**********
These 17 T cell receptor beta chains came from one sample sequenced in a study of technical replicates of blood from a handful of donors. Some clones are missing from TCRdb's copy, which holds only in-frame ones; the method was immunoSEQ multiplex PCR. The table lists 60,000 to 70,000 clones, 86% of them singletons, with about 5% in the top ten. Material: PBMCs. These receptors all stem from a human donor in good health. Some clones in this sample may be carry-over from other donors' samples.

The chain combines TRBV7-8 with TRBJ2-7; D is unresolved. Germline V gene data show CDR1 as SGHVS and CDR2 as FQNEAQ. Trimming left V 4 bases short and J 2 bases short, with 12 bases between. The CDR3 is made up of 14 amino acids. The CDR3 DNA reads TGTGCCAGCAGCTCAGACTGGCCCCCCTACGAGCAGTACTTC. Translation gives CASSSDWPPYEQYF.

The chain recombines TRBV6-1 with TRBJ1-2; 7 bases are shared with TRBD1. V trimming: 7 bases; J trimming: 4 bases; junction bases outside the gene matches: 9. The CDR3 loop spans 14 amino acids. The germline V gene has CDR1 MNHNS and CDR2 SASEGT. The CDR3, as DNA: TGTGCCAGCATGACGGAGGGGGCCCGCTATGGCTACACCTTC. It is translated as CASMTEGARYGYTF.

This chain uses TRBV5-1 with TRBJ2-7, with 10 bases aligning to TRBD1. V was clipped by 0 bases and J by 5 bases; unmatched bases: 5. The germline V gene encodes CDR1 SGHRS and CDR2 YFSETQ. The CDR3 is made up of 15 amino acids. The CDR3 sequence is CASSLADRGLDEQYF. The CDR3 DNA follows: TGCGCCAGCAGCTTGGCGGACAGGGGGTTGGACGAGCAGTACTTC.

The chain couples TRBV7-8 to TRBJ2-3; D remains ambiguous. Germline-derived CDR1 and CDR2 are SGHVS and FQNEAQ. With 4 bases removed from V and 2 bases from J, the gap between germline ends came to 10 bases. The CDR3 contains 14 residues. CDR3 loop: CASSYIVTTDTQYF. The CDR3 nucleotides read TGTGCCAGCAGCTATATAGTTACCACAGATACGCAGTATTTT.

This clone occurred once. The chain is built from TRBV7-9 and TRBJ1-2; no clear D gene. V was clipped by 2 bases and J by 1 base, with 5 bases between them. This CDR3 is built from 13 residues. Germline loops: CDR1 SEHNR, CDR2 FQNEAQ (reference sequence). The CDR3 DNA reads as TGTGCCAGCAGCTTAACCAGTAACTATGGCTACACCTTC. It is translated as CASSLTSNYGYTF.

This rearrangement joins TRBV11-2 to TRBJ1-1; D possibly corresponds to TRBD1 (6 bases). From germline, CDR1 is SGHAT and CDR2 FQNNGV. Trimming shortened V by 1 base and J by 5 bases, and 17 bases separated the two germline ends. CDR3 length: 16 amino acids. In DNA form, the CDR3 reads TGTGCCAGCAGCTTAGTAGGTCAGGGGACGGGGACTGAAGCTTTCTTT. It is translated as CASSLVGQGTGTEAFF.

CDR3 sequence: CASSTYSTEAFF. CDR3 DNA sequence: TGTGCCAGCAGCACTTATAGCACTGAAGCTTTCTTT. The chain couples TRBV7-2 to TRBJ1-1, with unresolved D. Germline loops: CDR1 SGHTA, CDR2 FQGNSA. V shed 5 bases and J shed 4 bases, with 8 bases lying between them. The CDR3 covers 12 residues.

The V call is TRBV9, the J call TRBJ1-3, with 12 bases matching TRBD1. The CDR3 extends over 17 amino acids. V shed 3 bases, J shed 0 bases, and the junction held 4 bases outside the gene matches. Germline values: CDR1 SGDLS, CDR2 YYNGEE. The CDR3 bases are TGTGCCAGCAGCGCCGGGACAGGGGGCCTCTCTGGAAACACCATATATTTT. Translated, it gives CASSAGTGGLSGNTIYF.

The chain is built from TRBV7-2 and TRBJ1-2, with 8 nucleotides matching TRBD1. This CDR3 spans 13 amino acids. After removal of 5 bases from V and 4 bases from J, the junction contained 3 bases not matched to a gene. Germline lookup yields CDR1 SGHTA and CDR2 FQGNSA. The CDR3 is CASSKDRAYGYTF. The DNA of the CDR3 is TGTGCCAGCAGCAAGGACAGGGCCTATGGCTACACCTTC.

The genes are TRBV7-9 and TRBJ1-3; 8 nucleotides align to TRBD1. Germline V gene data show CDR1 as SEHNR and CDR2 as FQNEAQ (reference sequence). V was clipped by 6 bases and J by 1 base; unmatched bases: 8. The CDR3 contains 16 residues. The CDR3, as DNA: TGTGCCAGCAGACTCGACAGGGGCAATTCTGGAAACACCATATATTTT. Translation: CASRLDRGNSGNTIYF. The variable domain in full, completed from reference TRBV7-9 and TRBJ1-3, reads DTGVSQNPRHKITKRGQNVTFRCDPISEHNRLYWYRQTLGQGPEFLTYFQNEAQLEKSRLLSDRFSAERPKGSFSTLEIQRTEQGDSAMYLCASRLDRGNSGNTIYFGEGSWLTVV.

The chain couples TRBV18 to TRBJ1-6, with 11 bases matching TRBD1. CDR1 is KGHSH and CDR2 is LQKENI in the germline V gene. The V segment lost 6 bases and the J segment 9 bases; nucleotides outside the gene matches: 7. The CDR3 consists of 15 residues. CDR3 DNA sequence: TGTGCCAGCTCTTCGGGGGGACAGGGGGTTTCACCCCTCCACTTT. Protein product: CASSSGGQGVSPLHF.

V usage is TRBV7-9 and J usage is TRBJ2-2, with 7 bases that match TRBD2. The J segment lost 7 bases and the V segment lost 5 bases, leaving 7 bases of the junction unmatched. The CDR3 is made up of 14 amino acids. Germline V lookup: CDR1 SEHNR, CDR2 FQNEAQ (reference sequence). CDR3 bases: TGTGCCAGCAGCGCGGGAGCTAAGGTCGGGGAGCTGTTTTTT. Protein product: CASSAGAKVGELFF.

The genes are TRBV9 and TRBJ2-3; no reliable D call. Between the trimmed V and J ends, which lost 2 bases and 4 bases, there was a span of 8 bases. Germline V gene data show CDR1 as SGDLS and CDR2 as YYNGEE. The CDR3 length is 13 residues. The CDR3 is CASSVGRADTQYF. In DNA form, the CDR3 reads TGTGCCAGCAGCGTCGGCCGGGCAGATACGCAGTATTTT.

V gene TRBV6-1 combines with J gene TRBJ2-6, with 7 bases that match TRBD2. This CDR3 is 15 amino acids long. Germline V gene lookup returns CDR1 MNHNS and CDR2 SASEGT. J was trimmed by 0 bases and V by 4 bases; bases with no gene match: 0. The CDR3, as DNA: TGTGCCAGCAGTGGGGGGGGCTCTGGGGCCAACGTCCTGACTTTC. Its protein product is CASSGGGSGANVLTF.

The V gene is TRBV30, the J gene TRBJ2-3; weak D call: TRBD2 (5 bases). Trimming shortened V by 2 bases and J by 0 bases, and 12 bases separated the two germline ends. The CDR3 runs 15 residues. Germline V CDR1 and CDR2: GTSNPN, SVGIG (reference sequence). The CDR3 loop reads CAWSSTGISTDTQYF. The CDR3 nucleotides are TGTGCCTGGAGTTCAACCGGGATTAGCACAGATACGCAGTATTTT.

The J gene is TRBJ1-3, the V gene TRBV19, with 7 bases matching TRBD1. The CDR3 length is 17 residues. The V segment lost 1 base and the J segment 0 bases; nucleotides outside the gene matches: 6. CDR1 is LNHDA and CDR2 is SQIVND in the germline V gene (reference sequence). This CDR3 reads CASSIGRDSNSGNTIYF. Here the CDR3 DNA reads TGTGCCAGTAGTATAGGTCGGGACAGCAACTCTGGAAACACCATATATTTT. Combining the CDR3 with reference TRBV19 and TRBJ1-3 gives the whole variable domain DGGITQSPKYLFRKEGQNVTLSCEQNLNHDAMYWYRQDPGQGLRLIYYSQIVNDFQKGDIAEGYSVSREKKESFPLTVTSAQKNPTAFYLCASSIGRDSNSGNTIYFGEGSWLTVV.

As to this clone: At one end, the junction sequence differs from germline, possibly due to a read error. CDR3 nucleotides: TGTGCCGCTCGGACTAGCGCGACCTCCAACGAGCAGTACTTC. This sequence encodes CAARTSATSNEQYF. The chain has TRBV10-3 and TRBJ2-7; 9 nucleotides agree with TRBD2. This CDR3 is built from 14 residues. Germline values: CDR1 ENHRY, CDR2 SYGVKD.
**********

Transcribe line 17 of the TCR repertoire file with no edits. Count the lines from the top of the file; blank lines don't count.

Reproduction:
The J gene is TRBJ1-3, the V gene TRBV19, with 7 bases matching TRBD1. The CDR3 length is 17 residues. The V segment lost 1 base and the J segment 0 bases; nucleotides outside the gene matches: 6. CDR1 is LNHDA and CDR2 is SQIVND in the germline V gene (reference sequence). This CDR3 reads CASSIGRDSNSGNTIYF. Here the CDR3 DNA reads TGTGCCAGTAGTATAGGTCGGGACAGCAACTCTGGAAACACCATATATTTT. Combining the CDR3 with reference TRBV19 and TRBJ1-3 gives the whole variable domain DGGITQSPKYLFRKEGQNVTLSCEQNLNHDAMYWYRQDPGQGLRLIYYSQIVNDFQKGDIAEGYSVSREKKESFPLTVTSAQKNPTAFYLCASSIGRDSNSGNTIYFGEGSWLTVV.